Preventing depression with omega-3: A clinical trial

Publication date

1 October 2014


Kuan-Pin Su
Hsueh-Chou Lai
Hui-Ting Yang
Wen-Pang Su
Cheng-Yuan Peng
Jane Pei-Chen Chang
Hui-Chih Chang
Carmine M. Pariante

The Publication

A 2014 article published in the Biological Psychiatry journal showed that supplementation with specific omega-3s can significantly reduce the incidence of interferon-alpha-induced depression.

This study was a randomised, double blind, placebo-controlled trial that gave nutritional supplements to people  undergoing interferon-alpha therapy for chronic hepatitis C. This therapy has been linked to pro-inflammatory induced depression, and this trial was designed to investigate whether specific omega-3 fatty acid supplements  might reduce symptoms.

The participants were given  either eicosapentaenoic acid (EPA), docosahexaenoic acid (DHA), both of which are omega-3 fatty acids, or a placebo. The supplements were given for two weeks before the interferon-alpha treatment began which then lasted for 24 weeks. Depressive symptoms were measured at multiple time points during the trial.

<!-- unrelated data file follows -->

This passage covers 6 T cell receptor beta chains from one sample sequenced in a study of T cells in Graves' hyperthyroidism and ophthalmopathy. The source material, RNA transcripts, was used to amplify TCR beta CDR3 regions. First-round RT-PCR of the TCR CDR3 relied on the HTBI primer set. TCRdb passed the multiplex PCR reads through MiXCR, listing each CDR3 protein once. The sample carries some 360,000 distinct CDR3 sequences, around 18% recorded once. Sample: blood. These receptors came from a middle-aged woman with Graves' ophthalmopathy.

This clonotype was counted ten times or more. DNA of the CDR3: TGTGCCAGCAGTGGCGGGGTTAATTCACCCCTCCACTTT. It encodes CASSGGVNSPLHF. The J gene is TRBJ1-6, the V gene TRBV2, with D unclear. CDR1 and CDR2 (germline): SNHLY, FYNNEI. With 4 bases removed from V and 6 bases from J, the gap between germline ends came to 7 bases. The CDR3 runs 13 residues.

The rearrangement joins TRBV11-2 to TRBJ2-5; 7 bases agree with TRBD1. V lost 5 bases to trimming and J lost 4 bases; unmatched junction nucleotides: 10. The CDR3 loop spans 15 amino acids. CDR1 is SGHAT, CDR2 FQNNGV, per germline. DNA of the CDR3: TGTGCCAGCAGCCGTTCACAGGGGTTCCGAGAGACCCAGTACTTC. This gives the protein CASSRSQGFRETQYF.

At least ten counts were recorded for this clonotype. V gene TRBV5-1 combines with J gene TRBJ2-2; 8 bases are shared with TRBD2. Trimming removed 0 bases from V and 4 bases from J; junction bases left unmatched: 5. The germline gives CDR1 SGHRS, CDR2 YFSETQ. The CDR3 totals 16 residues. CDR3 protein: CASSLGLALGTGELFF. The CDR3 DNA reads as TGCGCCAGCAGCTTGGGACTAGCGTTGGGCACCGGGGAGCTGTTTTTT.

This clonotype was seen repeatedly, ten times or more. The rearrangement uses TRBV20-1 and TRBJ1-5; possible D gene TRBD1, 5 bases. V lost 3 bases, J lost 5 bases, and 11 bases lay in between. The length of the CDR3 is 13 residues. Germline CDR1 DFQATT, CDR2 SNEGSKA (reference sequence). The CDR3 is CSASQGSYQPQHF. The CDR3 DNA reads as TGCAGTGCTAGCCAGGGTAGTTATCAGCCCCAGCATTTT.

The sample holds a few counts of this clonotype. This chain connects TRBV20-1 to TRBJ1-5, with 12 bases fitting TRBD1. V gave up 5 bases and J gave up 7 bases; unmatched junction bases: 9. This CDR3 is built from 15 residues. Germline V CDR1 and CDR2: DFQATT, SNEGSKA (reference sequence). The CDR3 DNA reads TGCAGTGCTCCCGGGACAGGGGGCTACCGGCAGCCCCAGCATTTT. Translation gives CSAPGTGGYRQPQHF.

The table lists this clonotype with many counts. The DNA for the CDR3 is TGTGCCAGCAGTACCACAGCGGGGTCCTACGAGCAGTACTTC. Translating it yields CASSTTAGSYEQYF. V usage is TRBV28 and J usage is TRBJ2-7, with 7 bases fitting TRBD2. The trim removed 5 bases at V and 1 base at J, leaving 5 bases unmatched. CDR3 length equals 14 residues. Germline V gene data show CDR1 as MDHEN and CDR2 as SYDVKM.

The results showed that supplementation with EPA reduced the incidence of depression. This was not shown for DHA or the placebo, but another  interesting finding was that supplementation with both EPA and DHA decreased the onset of depression when compared to the placebo.

Professor Carmine Pariante, lead author from the Institute of Psychiatry, Psychology and Neuroscience at King’s College London, said:

“It is now established that increased inflammation plays a role in causing depression in at least a subgroup of patients. Our study shows that even a short course of a nutritional supplement containing one type of omega-3 fatty acid (EPA) reduces the rates of new-onset depression to 10%, as opposed to the rate of 30% we usually see in this group…...We believe that this nutritional intervention restores the natural protective anti-inflammatory capabilities of the body, and thus protects patients from new-onset depression when inflammation occurs.”

Our Response

These findings are hugely important as they provide yet more evidence to support the role that nutritional interventions can have in the prevention of mental illness.. We believe Omega-3 supplements should be carefully considered more frequently in instances where drug treatments may lead to inflammation that then causes  depressive symptoms.

There is a body of evidence supporting the theory that specific omega-3s, such as EPA, can have a significant role in the onset and treatment of various types of depression. In this study the nutritional intervention was shown to be both effective and also caused no adverse side-effects.